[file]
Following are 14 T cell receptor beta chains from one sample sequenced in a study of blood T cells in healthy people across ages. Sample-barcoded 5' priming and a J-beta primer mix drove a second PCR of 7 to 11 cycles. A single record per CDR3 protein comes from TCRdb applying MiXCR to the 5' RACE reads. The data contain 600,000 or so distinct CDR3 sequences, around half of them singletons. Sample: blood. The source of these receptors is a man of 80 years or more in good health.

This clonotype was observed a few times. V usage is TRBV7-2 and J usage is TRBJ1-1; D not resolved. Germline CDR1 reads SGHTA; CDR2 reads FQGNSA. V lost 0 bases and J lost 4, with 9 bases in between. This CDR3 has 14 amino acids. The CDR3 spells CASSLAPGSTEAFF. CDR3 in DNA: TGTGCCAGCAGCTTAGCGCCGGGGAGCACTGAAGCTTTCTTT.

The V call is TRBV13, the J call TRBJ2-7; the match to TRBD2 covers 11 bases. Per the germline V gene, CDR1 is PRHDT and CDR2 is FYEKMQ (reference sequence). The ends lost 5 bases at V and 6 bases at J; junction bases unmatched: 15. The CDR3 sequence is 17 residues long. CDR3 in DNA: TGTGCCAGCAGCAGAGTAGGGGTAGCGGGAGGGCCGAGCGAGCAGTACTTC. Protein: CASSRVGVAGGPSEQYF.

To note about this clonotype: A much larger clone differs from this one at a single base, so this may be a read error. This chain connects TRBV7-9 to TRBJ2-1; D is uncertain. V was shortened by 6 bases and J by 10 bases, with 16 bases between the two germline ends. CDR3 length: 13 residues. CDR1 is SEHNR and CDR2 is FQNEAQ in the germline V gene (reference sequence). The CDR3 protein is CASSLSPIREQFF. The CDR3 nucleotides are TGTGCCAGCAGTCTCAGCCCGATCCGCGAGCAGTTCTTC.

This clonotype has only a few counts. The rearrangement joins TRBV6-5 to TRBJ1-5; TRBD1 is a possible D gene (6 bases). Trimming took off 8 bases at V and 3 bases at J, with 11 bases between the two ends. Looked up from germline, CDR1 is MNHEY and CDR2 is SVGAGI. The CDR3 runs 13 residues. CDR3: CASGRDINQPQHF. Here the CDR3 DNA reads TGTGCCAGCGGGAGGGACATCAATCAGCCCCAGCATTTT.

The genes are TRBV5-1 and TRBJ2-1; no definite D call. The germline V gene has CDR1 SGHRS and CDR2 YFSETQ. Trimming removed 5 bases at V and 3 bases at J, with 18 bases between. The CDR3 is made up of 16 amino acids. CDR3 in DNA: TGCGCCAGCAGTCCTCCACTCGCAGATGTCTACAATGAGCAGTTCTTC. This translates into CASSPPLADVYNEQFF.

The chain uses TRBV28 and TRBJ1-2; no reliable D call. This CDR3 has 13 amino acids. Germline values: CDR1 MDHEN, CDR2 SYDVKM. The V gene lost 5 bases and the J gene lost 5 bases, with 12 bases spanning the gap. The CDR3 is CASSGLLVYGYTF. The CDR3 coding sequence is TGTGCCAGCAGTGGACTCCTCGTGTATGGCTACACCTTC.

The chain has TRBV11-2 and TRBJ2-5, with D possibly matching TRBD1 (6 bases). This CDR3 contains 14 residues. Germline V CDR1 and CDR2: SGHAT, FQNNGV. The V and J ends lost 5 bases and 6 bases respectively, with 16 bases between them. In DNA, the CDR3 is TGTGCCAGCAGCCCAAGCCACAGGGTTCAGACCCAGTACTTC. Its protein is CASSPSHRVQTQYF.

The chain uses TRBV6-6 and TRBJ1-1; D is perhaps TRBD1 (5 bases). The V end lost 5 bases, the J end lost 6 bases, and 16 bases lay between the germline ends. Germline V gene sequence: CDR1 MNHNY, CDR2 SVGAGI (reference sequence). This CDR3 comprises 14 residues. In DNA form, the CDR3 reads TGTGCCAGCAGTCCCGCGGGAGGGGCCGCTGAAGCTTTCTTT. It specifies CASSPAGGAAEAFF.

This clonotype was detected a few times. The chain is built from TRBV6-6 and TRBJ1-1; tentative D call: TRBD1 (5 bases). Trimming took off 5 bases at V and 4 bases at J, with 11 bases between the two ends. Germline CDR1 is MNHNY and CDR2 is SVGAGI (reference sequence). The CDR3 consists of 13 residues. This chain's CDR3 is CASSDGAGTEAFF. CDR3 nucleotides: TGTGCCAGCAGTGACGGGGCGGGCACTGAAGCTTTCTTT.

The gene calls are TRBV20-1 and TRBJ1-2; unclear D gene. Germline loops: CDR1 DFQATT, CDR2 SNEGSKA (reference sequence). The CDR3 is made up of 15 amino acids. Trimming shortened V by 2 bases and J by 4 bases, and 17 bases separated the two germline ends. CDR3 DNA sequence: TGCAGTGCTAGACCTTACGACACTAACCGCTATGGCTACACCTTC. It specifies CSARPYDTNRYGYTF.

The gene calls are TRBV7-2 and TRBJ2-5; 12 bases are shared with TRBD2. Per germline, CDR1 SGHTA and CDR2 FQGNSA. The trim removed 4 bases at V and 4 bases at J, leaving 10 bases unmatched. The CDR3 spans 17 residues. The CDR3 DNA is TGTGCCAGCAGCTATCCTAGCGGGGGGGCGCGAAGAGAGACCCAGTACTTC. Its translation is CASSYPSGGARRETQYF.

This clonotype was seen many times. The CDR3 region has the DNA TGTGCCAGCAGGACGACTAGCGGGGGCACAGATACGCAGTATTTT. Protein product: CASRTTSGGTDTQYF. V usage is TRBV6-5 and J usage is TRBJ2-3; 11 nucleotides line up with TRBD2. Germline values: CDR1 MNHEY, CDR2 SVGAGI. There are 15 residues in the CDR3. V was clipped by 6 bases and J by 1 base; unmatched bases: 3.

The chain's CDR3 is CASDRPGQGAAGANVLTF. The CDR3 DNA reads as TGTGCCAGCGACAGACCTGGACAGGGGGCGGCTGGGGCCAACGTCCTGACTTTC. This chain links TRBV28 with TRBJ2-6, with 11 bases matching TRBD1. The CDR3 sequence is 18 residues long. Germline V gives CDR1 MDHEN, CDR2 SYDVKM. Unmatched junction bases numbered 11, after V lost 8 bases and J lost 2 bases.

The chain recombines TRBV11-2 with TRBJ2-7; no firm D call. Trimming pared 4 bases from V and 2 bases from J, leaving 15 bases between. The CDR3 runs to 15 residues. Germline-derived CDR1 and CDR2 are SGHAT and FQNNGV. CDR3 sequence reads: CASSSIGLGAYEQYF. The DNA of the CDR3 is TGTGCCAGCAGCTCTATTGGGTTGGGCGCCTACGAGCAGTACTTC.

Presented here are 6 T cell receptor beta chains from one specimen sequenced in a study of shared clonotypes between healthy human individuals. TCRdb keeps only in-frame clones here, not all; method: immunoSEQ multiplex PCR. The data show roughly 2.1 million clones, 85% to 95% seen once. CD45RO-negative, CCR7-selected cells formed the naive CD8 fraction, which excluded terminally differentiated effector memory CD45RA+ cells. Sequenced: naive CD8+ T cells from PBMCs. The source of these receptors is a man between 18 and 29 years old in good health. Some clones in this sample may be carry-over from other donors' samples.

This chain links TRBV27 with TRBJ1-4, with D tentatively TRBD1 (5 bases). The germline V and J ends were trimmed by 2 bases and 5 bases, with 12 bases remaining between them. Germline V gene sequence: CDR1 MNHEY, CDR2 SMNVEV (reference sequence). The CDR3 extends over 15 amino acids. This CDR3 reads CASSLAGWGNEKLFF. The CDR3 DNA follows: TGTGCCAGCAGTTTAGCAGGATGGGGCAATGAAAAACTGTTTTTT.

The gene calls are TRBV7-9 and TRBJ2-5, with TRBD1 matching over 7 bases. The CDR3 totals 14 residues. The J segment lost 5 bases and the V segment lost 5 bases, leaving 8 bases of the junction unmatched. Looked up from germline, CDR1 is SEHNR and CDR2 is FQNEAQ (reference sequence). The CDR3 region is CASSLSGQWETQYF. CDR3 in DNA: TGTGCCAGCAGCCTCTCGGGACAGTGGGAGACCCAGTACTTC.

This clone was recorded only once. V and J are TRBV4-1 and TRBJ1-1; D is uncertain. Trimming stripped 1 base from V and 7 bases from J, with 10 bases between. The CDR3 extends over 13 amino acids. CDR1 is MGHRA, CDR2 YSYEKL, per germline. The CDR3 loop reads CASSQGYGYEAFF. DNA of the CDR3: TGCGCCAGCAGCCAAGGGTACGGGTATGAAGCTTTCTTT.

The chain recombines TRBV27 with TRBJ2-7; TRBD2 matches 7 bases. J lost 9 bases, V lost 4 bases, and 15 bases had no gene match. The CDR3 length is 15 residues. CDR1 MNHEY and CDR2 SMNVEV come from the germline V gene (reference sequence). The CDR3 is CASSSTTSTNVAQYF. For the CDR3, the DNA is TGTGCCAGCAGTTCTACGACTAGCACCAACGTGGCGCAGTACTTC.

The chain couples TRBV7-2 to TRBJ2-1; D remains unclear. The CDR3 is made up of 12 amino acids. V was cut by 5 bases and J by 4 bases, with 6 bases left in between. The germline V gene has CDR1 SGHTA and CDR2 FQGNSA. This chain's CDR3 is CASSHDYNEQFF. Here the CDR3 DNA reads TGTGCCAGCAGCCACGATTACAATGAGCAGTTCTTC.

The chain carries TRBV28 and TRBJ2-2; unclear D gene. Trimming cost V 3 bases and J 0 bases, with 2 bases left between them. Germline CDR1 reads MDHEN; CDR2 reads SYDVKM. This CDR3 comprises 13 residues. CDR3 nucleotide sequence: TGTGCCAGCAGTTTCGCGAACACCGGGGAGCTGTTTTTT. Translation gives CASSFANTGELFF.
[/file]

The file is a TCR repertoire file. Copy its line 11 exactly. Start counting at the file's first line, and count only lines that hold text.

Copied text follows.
The gene calls are TRBV20-1 and TRBJ1-2; unclear D gene. Germline loops: CDR1 DFQATT, CDR2 SNEGSKA (reference sequence). The CDR3 is made up of 15 amino acids. Trimming shortened V by 2 bases and J by 4 bases, and 17 bases separated the two germline ends. CDR3 DNA sequence: TGCAGTGCTAGACCTTACGACACTAACCGCTATGGCTACACCTTC. It specifies CSARPYDTNRYGYTF.